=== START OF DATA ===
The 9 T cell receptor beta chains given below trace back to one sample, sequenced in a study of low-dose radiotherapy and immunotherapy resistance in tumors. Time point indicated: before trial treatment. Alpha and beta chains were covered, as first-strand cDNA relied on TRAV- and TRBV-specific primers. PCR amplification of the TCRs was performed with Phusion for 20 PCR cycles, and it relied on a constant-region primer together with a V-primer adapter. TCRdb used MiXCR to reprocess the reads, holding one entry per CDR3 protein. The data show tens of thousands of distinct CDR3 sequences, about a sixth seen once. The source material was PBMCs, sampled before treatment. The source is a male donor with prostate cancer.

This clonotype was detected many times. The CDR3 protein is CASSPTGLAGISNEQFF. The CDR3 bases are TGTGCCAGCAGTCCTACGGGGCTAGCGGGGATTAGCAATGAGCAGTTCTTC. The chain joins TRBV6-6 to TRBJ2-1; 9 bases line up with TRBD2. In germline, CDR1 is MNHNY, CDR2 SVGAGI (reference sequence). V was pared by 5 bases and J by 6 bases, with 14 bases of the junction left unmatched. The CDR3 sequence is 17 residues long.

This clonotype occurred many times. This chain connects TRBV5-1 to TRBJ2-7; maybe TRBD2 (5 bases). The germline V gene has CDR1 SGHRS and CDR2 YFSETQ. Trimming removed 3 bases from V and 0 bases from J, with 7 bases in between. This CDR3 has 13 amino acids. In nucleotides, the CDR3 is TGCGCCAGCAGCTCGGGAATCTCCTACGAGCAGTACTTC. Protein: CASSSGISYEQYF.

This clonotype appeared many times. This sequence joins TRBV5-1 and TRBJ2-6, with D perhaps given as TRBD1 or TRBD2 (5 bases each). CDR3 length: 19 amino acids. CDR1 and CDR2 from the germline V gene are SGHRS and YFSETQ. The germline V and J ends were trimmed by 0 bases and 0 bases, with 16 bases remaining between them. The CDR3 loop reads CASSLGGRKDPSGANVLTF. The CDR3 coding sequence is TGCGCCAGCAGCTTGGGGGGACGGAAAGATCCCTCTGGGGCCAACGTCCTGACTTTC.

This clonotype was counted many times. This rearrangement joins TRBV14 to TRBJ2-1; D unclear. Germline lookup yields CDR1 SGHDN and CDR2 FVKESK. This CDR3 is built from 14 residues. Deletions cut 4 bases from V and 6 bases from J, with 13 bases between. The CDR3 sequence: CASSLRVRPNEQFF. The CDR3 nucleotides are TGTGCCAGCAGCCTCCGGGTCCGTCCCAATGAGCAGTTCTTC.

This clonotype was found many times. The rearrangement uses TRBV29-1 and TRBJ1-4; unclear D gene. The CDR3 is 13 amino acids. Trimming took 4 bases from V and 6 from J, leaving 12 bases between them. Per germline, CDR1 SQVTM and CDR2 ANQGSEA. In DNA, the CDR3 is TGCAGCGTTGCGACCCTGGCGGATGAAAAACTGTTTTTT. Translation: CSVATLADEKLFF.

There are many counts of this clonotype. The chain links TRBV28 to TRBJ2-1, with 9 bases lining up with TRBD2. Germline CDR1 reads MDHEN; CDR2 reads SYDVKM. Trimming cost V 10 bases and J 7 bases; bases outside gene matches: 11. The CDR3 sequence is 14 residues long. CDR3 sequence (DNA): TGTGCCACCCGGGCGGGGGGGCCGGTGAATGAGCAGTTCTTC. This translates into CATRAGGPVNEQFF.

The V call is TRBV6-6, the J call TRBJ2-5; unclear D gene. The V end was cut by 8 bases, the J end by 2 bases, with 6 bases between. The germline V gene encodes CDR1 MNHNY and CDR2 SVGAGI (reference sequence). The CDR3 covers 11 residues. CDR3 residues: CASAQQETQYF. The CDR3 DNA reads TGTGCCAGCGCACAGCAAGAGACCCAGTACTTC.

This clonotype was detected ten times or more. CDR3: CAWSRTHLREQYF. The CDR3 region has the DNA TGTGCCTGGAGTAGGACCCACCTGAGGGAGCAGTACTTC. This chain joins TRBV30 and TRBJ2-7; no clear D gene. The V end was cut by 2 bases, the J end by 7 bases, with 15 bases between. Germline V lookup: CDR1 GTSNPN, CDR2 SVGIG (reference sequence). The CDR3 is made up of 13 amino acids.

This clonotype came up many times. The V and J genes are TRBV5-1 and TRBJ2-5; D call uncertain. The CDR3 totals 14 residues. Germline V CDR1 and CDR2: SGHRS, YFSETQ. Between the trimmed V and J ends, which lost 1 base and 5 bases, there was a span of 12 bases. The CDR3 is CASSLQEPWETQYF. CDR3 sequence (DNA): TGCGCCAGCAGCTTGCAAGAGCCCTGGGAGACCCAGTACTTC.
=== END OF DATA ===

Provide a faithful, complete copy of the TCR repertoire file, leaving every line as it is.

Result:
The 9 T cell receptor beta chains given below trace back to one sample, sequenced in a study of low-dose radiotherapy and immunotherapy resistance in tumors. Time point indicated: before trial treatment. Alpha and beta chains were covered, as first-strand cDNA relied on TRAV- and TRBV-specific primers. PCR amplification of the TCRs was performed with Phusion for 20 PCR cycles, and it relied on a constant-region primer together with a V-primer adapter. TCRdb used MiXCR to reprocess the reads, holding one entry per CDR3 protein. The data show tens of thousands of distinct CDR3 sequences, about a sixth seen once. The source material was PBMCs, sampled before treatment. The source is a male donor with prostate cancer.

This clonotype was detected many times. The CDR3 protein is CASSPTGLAGISNEQFF. The CDR3 bases are TGTGCCAGCAGTCCTACGGGGCTAGCGGGGATTAGCAATGAGCAGTTCTTC. The chain joins TRBV6-6 to TRBJ2-1; 9 bases line up with TRBD2. In germline, CDR1 is MNHNY, CDR2 SVGAGI (reference sequence). V was pared by 5 bases and J by 6 bases, with 14 bases of the junction left unmatched. The CDR3 sequence is 17 residues long.

This clonotype occurred many times. This chain connects TRBV5-1 to TRBJ2-7; maybe TRBD2 (5 bases). The germline V gene has CDR1 SGHRS and CDR2 YFSETQ. Trimming removed 3 bases from V and 0 bases from J, with 7 bases in between. This CDR3 has 13 amino acids. In nucleotides, the CDR3 is TGCGCCAGCAGCTCGGGAATCTCCTACGAGCAGTACTTC. Protein: CASSSGISYEQYF.

This clonotype appeared many times. This sequence joins TRBV5-1 and TRBJ2-6, with D perhaps given as TRBD1 or TRBD2 (5 bases each). CDR3 length: 19 amino acids. CDR1 and CDR2 from the germline V gene are SGHRS and YFSETQ. The germline V and J ends were trimmed by 0 bases and 0 bases, with 16 bases remaining between them. The CDR3 loop reads CASSLGGRKDPSGANVLTF. The CDR3 coding sequence is TGCGCCAGCAGCTTGGGGGGACGGAAAGATCCCTCTGGGGCCAACGTCCTGACTTTC.

This clonotype was counted many times. This rearrangement joins TRBV14 to TRBJ2-1; D unclear. Germline lookup yields CDR1 SGHDN and CDR2 FVKESK. This CDR3 is built from 14 residues. Deletions cut 4 bases from V and 6 bases from J, with 13 bases between. The CDR3 sequence: CASSLRVRPNEQFF. The CDR3 nucleotides are TGTGCCAGCAGCCTCCGGGTCCGTCCCAATGAGCAGTTCTTC.

This clonotype was found many times. The rearrangement uses TRBV29-1 and TRBJ1-4; unclear D gene. The CDR3 is 13 amino acids. Trimming took 4 bases from V and 6 from J, leaving 12 bases between them. Per germline, CDR1 SQVTM and CDR2 ANQGSEA. In DNA, the CDR3 is TGCAGCGTTGCGACCCTGGCGGATGAAAAACTGTTTTTT. Translation: CSVATLADEKLFF.

There are many counts of this clonotype. The chain links TRBV28 to TRBJ2-1, with 9 bases lining up with TRBD2. Germline CDR1 reads MDHEN; CDR2 reads SYDVKM. Trimming cost V 10 bases and J 7 bases; bases outside gene matches: 11. The CDR3 sequence is 14 residues long. CDR3 sequence (DNA): TGTGCCACCCGGGCGGGGGGGCCGGTGAATGAGCAGTTCTTC. This translates into CATRAGGPVNEQFF.

The V call is TRBV6-6, the J call TRBJ2-5; unclear D gene. The V end was cut by 8 bases, the J end by 2 bases, with 6 bases between. The germline V gene encodes CDR1 MNHNY and CDR2 SVGAGI (reference sequence). The CDR3 covers 11 residues. CDR3 residues: CASAQQETQYF. The CDR3 DNA reads TGTGCCAGCGCACAGCAAGAGACCCAGTACTTC.

This clonotype was detected ten times or more. CDR3: CAWSRTHLREQYF. The CDR3 region has the DNA TGTGCCTGGAGTAGGACCCACCTGAGGGAGCAGTACTTC. This chain joins TRBV30 and TRBJ2-7; no clear D gene. The V end was cut by 2 bases, the J end by 7 bases, with 15 bases between. Germline V lookup: CDR1 GTSNPN, CDR2 SVGIG (reference sequence). The CDR3 is made up of 13 amino acids.

This clonotype came up many times. The V and J genes are TRBV5-1 and TRBJ2-5; D call uncertain. The CDR3 totals 14 residues. Germline V CDR1 and CDR2: SGHRS, YFSETQ. Between the trimmed V and J ends, which lost 1 base and 5 bases, there was a span of 12 bases. The CDR3 is CASSLQEPWETQYF. CDR3 sequence (DNA): TGCGCCAGCAGCTTGCAAGAGCCCTGGGAGACCCAGTACTTC.